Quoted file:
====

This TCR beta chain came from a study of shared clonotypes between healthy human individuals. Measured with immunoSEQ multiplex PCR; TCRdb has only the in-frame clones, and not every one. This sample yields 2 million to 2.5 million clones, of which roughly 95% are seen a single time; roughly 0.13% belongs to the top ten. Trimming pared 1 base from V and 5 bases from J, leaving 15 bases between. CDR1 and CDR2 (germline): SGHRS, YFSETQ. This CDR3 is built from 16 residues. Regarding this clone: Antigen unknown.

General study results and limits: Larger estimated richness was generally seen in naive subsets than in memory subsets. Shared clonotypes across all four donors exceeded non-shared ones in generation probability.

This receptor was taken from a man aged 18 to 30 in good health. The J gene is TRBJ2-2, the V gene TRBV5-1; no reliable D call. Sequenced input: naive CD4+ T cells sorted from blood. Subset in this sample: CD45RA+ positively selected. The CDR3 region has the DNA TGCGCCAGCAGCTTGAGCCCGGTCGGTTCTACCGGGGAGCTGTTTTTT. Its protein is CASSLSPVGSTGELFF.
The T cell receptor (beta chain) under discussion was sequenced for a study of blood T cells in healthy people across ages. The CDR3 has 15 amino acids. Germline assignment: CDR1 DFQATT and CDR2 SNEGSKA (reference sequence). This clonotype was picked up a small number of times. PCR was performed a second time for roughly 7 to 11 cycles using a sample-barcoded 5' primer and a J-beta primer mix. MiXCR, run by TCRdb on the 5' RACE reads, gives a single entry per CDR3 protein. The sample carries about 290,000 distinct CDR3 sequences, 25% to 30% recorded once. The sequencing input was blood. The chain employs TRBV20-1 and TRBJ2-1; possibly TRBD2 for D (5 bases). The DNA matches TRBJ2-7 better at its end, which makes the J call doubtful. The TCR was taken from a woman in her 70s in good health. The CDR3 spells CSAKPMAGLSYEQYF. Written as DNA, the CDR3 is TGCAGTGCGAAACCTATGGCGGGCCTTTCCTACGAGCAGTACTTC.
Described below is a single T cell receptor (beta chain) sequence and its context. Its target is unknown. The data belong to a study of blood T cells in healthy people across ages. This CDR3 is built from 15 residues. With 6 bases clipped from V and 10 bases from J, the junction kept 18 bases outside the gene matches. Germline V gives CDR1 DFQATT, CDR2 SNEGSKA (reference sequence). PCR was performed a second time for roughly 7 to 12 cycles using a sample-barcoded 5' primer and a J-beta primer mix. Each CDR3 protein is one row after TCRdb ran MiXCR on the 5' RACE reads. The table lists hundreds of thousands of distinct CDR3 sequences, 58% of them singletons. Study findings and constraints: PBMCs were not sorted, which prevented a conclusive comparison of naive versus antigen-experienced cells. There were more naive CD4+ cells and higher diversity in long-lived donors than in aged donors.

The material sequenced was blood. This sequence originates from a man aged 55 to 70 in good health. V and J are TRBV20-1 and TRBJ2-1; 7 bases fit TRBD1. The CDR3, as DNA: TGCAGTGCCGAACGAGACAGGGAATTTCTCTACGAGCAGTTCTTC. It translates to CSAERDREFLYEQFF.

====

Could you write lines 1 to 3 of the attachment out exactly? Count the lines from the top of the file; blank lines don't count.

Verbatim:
This TCR beta chain came from a study of shared clonotypes between healthy human individuals. Measured with immunoSEQ multiplex PCR; TCRdb has only the in-frame clones, and not every one. This sample yields 2 million to 2.5 million clones, of which roughly 95% are seen a single time; roughly 0.13% belongs to the top ten. Trimming pared 1 base from V and 5 bases from J, leaving 15 bases between. CDR1 and CDR2 (germline): SGHRS, YFSETQ. This CDR3 is built from 16 residues. Regarding this clone: Antigen unknown.

General study results and limits: Larger estimated richness was generally seen in naive subsets than in memory subsets. Shared clonotypes across all four donors exceeded non-shared ones in generation probability.

This receptor was taken from a man aged 18 to 30 in good health. The J gene is TRBJ2-2, the V gene TRBV5-1; no reliable D call. Sequenced input: naive CD4+ T cells sorted from blood. Subset in this sample: CD45RA+ positively selected. The CDR3 region has the DNA TGCGCCAGCAGCTTGAGCCCGGTCGGTTCTACCGGGGAGCTGTTTTTT. Its protein is CASSLSPVGSTGELFF.